Hi Anthony I am helping a friend with her family tree and having got back to 1729 the biggest mystery lies with her grandfather who was born George Walker 1868 Wymeswold, Leicestershire who was a surgeon during WWI in the Royal Navy. He married Eily Eltham in 1918 and had a son, Robert George Walker in 1919 (both registered in Croydon) He died mysteriously around 1924/25 when Robert was four or five and here is where we are stuck! (Rumour has it he fell or jumped under a train!). We have no idea where he lived, where he died and can find no record of a Dr. George Walker in or around Croydon (as far as our limited access to records goes anyway!). His wife Eily, remarried in 1932 also in the Croydon area, so assume George stayed around there until his death. Not knowing the address obviously makes looking at electoral rolls difficult. Is it easy to find Navy records for WWI also? Any advice would be much appreciated Anthony.

As a surgeon, George Walker will appear in the annual published Medical Registers, and he should also appear in the Navy Lists for the period when he served in the First World War (there are copies in the Society of Genealogists and it wouldn't surprise me if many are now on line on FindMyPast or Ancestry). George's disappearance from the Medical Registers former may indicate when he died, or as you know George's age it shouldn't be that hard to find a George Walker death of the right age, but if he died away from Croydon you may have some possibilities to sift through. A short-cut would be seeking a will in the annual probate indexes of the Principal Probate Registry and there may be a newspaper report (you could try the newspapers which are indexed on this site).

Jacqueline Hotston 20/11/2012 21:01:56

Hi Anthony My grandmother has no birth certificate or registration details under the family name of Johnson and neither do three (at least) of her siblings, although they were christened under the parents names of Henry and Mary Ann Johnson. I think they were registered as Morris (but that could be a coincidence as they all had common names for the time.) My great grandparents died in 1945 and 1950 (but I can find no marriage certificate for them) and my grandmother in 1957. How do I find out if one of them was abandoned and living together with another person. I have tried to trace back Mary Ann and have got as far as 1898 when George James, Dorothie Nellie, Mabel Harriet and Winifred Alice were christened in Leamington Spa. In the 1901 census they were living in Coventry with an addition to the family who as far as I can see(I have not sent for her b/c) was registered as a Johnson. Ten years later they were living on the Isle of Wight (more Johnson additions) and moved to Bognor Regis. I have tried to trace her back from her estimated dob (1866 in the 1911 census) but there were no Mary Ann's for that year so I have traced many for 1867 but am getting bogged down. The children's place of birth tends to change with each census so I think my g grandmother may have had a reason for her deviousness but I would like to make sure I have my grandmother's correct birth certificate and her mother's maiden name. Thank you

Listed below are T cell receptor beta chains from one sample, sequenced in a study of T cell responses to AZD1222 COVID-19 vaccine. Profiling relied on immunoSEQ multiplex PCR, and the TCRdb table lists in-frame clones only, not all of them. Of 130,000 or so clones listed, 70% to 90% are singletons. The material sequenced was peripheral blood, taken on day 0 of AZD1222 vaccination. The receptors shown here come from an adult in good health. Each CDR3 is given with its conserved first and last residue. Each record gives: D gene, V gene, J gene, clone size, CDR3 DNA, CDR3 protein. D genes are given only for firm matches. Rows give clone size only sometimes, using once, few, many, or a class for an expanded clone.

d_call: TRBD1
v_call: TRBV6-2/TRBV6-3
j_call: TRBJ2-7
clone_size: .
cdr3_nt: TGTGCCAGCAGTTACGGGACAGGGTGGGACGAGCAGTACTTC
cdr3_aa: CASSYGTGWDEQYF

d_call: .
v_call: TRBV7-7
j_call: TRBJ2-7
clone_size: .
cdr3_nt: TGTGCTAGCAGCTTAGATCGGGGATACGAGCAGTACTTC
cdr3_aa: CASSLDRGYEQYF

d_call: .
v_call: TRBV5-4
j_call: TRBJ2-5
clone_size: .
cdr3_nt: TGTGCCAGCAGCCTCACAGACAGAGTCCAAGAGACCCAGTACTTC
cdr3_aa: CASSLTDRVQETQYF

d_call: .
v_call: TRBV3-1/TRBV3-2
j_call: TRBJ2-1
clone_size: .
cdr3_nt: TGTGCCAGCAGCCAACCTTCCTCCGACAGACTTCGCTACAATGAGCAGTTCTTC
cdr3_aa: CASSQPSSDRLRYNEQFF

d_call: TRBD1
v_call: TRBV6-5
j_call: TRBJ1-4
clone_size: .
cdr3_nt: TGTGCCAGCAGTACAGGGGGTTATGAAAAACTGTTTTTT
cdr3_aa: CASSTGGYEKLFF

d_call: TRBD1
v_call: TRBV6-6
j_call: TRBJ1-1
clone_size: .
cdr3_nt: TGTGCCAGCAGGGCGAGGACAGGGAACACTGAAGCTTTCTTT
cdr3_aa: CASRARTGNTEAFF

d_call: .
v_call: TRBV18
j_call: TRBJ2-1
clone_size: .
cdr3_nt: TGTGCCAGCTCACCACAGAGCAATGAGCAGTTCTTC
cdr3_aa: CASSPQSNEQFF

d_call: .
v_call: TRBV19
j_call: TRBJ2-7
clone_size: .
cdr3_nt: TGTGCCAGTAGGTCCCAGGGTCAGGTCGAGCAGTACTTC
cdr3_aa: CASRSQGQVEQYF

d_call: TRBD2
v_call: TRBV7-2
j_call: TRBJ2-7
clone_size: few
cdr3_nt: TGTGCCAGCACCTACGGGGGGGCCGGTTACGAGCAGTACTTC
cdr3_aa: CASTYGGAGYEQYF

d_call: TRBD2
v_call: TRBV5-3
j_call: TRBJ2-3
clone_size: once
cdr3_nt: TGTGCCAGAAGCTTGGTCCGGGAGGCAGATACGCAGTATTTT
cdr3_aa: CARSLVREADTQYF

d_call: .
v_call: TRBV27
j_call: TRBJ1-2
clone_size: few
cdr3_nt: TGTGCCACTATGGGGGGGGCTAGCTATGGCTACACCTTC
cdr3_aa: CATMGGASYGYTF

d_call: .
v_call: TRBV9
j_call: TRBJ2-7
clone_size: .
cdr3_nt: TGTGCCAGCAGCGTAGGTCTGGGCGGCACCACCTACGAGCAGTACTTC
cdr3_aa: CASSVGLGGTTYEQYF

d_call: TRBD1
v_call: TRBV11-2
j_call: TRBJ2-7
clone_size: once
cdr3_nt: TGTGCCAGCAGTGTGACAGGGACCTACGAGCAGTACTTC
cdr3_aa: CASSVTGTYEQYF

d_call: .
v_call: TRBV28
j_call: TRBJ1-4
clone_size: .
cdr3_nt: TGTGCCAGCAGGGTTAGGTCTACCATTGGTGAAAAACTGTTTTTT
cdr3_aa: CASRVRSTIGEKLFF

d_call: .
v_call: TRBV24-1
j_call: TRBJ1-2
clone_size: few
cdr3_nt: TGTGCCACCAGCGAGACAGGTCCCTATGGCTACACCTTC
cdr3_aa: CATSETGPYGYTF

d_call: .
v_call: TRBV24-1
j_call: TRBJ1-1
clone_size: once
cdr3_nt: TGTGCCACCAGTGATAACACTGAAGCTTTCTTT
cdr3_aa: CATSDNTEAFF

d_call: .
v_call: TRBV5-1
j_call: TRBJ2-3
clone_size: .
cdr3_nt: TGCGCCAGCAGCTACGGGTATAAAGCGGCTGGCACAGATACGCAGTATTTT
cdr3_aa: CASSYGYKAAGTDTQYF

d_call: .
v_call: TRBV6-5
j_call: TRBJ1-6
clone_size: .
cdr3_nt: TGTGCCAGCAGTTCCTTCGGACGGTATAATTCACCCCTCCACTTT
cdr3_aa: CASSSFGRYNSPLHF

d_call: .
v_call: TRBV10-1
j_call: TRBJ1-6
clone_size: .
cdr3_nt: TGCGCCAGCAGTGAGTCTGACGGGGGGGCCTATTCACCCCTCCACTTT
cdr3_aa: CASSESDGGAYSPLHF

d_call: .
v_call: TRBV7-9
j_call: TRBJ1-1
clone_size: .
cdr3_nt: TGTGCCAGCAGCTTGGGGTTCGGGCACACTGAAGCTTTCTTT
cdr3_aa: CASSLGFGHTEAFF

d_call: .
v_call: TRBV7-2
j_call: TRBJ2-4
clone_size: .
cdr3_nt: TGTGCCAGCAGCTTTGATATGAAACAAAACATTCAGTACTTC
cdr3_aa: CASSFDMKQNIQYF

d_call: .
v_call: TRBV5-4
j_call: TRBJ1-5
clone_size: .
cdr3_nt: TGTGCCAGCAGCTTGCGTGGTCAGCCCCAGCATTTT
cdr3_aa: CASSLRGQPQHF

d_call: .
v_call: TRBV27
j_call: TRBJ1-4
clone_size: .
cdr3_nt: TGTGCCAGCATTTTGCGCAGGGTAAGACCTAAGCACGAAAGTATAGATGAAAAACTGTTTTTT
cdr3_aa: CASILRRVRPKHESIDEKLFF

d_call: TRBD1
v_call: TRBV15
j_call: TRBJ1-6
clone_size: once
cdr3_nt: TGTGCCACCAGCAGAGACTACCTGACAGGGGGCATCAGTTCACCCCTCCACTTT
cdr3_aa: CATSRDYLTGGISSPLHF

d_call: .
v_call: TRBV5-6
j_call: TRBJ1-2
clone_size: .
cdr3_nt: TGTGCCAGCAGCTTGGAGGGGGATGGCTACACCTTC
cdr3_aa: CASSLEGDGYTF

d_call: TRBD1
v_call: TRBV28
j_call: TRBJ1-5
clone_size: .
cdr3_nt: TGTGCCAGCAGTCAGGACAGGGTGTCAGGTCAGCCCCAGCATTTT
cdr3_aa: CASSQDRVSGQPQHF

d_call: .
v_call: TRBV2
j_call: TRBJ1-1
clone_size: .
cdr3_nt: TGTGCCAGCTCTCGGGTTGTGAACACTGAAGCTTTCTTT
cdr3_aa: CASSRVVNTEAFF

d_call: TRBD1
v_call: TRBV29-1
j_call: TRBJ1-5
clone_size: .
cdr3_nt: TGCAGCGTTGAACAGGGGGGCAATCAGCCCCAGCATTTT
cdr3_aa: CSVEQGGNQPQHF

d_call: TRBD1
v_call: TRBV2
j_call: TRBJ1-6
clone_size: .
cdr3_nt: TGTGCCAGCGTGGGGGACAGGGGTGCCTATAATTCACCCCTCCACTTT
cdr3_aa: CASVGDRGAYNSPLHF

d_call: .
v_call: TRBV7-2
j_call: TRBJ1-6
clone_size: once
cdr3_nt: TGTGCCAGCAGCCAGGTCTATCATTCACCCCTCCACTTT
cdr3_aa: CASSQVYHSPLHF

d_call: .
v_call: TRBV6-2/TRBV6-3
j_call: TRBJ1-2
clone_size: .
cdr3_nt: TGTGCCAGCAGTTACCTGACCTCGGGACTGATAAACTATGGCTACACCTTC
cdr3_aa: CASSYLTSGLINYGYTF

You've outlined a confusing situation here, but part of the problem is that you don't have the birth certificates. I know they are relatively expensive - £9.25 each, and it is immensely frustrating when you buy one that turns out not to be true, but they are the essential building blocks of family trees, and by obtaining the relevant ones a lot of your quandries and problems should disappear.

Brenda Bobbett 16/10/2012 22:02:10

I tried apprentiships not sure about trade directories where would i find them please. Brenda

In the Society of Genealogists or the archives in Bristol..

Sharon McLaughlin 16/10/2012 21:59:29

Hi Anthony, i'm trying to find a marriage record for a Neal and Margaret Ann McConaghy,(Maiden surname Williamson) both from Antrim,Northern Ireland, tried ancestry etc but found nothing, Any suggestions? Thank you

What you want is not on Ancestry, but the records are all in the Northern Irish archives. A trip to Belfast is what you want.

Margaret Taylor 16/10/2012 21:59:07

Thanks for the advice, I did wonder if that were the case so will do as you say and see if I strike lucky.

The very best of luck to you and everyone out there who is missing a male ancestor. Cherchez l'homme!

Brenda Bobbett 16/10/2012 21:58:27

Just had another thought, surely there would have been a birth certificate , i suppose MUM could have married by 1851 and changing George's surname but why would he revert to her maiden name of Bobbett when married. Sorry to be a pest Brenda

Or MUM could have married a Bobbett and her existing child George became Bobbett as a result....